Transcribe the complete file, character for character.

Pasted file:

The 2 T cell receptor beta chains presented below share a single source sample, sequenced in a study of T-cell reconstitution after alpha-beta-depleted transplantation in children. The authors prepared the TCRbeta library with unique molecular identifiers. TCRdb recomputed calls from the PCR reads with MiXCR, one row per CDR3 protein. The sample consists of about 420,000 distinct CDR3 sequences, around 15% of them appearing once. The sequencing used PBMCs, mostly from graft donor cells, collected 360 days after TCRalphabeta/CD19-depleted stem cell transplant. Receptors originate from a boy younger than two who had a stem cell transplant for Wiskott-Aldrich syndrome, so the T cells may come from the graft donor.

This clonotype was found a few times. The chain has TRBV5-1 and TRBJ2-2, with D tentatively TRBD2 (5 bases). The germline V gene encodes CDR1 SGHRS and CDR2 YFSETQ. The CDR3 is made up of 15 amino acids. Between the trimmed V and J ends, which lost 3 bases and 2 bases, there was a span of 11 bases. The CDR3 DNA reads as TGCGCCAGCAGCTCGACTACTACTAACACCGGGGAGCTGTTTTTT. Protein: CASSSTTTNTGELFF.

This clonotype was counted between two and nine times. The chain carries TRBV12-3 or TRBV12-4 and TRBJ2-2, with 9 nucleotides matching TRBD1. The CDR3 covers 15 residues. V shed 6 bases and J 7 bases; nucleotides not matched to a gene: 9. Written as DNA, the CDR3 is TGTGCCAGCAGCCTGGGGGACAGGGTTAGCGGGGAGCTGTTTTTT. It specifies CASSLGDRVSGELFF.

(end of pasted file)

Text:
The 2 T cell receptor beta chains presented below share a single source sample, sequenced in a study of T-cell reconstitution after alpha-beta-depleted transplantation in children. The authors prepared the TCRbeta library with unique molecular identifiers. TCRdb recomputed calls from the PCR reads with MiXCR, one row per CDR3 protein. The sample consists of about 420,000 distinct CDR3 sequences, around 15% of them appearing once. The sequencing used PBMCs, mostly from graft donor cells, collected 360 days after TCRalphabeta/CD19-depleted stem cell transplant. Receptors originate from a boy younger than two who had a stem cell transplant for Wiskott-Aldrich syndrome, so the T cells may come from the graft donor.

This clonotype was found a few times. The chain has TRBV5-1 and TRBJ2-2, with D tentatively TRBD2 (5 bases). The germline V gene encodes CDR1 SGHRS and CDR2 YFSETQ. The CDR3 is made up of 15 amino acids. Between the trimmed V and J ends, which lost 3 bases and 2 bases, there was a span of 11 bases. The CDR3 DNA reads as TGCGCCAGCAGCTCGACTACTACTAACACCGGGGAGCTGTTTTTT. Protein: CASSSTTTNTGELFF.

This clonotype was counted between two and nine times. The chain carries TRBV12-3 or TRBV12-4 and TRBJ2-2, with 9 nucleotides matching TRBD1. The CDR3 covers 15 residues. V shed 6 bases and J 7 bases; nucleotides not matched to a gene: 9. Written as DNA, the CDR3 is TGTGCCAGCAGCCTGGGGGACAGGGTTAGCGGGGAGCTGTTTTTT. It specifies CASSLGDRVSGELFF.